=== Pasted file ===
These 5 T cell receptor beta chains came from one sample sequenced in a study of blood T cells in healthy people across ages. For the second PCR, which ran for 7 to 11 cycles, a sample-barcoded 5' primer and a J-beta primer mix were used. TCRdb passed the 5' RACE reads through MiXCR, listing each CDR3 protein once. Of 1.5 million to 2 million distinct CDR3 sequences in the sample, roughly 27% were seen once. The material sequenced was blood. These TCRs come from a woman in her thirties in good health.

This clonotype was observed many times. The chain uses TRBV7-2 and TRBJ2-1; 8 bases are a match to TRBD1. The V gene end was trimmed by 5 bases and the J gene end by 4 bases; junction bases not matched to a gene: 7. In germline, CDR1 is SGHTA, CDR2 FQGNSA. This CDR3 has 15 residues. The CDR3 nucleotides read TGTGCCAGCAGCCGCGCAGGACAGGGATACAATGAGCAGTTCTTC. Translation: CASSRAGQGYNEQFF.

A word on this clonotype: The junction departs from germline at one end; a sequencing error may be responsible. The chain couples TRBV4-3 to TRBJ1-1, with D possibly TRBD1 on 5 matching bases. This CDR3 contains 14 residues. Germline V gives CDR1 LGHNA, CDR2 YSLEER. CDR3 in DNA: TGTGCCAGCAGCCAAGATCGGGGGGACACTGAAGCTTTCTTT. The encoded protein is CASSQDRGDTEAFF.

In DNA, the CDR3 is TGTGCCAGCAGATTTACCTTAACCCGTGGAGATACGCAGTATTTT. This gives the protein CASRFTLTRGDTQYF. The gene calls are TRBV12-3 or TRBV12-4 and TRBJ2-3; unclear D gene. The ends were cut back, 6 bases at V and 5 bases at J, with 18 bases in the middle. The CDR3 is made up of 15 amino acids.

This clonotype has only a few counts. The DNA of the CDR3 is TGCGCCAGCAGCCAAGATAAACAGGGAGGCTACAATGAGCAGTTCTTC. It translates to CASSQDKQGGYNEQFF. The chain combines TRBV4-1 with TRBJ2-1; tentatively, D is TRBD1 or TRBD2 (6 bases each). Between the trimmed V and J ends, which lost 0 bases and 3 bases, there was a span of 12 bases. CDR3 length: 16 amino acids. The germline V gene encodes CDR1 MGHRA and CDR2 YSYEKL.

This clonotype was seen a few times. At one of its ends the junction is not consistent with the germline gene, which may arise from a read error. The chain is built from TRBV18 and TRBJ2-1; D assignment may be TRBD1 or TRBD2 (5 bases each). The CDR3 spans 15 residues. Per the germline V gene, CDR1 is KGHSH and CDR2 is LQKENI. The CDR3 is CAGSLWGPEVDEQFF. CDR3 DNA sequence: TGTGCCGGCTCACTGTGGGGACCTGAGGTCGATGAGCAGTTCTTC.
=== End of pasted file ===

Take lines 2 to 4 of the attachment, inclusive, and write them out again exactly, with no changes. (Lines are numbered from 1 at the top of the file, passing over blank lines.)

This clonotype was observed many times. The chain uses TRBV7-2 and TRBJ2-1; 8 bases are a match to TRBD1. The V gene end was trimmed by 5 bases and the J gene end by 4 bases; junction bases not matched to a gene: 7. In germline, CDR1 is SGHTA, CDR2 FQGNSA. This CDR3 has 15 residues. The CDR3 nucleotides read TGTGCCAGCAGCCGCGCAGGACAGGGATACAATGAGCAGTTCTTC. Translation: CASSRAGQGYNEQFF.

A word on this clonotype: The junction departs from germline at one end; a sequencing error may be responsible. The chain couples TRBV4-3 to TRBJ1-1, with D possibly TRBD1 on 5 matching bases. This CDR3 contains 14 residues. Germline V gives CDR1 LGHNA, CDR2 YSLEER. CDR3 in DNA: TGTGCCAGCAGCCAAGATCGGGGGGACACTGAAGCTTTCTTT. The encoded protein is CASSQDRGDTEAFF.

In DNA, the CDR3 is TGTGCCAGCAGATTTACCTTAACCCGTGGAGATACGCAGTATTTT. This gives the protein CASRFTLTRGDTQYF. The gene calls are TRBV12-3 or TRBV12-4 and TRBJ2-3; unclear D gene. The ends were cut back, 6 bases at V and 5 bases at J, with 18 bases in the middle. The CDR3 is made up of 15 amino acids.